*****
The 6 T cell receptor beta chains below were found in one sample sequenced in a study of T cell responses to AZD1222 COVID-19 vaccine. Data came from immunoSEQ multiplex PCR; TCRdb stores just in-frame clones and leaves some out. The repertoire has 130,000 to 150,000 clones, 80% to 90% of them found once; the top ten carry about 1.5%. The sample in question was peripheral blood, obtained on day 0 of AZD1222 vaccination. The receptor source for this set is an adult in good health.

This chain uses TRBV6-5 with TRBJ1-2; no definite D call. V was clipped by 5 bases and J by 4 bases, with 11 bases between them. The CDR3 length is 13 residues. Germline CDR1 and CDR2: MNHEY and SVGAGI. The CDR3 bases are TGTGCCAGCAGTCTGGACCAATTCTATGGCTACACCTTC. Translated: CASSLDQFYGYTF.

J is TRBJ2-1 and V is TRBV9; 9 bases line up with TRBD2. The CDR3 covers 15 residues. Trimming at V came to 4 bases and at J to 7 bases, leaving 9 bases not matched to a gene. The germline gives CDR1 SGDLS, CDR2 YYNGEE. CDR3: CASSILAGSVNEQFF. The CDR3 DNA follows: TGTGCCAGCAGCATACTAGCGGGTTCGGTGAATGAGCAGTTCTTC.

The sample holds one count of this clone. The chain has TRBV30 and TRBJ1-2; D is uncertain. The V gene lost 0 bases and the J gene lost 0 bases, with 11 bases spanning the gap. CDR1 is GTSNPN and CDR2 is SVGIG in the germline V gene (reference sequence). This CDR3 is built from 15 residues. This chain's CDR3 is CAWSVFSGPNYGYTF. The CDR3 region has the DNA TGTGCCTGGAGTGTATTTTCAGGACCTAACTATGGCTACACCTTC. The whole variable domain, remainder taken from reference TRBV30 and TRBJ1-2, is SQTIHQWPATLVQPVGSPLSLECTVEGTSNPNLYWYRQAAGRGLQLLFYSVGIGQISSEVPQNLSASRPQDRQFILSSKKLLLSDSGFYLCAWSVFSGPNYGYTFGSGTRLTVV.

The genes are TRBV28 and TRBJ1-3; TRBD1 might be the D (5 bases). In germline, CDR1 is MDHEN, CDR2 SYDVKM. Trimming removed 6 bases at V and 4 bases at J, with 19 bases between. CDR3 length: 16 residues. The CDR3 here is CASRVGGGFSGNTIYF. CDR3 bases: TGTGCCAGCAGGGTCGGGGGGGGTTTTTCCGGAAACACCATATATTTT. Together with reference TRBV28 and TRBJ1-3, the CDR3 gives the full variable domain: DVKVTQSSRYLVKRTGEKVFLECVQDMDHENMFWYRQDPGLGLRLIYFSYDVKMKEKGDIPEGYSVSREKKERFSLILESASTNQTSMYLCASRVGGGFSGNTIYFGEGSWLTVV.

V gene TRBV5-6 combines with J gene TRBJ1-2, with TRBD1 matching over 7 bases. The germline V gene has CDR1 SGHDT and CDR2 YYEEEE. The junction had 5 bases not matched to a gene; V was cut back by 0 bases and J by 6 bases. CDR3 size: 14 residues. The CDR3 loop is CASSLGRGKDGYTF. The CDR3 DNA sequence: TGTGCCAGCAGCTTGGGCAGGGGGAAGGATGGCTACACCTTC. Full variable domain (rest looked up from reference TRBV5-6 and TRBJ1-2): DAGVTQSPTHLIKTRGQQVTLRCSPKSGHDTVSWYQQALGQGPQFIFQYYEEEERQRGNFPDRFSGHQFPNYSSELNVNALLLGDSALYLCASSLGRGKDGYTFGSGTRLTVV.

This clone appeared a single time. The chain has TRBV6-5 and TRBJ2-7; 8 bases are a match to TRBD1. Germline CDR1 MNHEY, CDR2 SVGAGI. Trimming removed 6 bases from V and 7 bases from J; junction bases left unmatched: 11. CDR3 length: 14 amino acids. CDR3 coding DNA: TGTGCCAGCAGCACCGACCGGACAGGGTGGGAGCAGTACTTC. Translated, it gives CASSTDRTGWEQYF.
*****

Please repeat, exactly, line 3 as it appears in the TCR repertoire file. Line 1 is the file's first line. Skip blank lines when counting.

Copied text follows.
J is TRBJ2-1 and V is TRBV9; 9 bases line up with TRBD2. The CDR3 covers 15 residues. Trimming at V came to 4 bases and at J to 7 bases, leaving 9 bases not matched to a gene. The germline gives CDR1 SGDLS, CDR2 YYNGEE. CDR3: CASSILAGSVNEQFF. The CDR3 DNA follows: TGTGCCAGCAGCATACTAGCGGGTTCGGTGAATGAGCAGTTCTTC.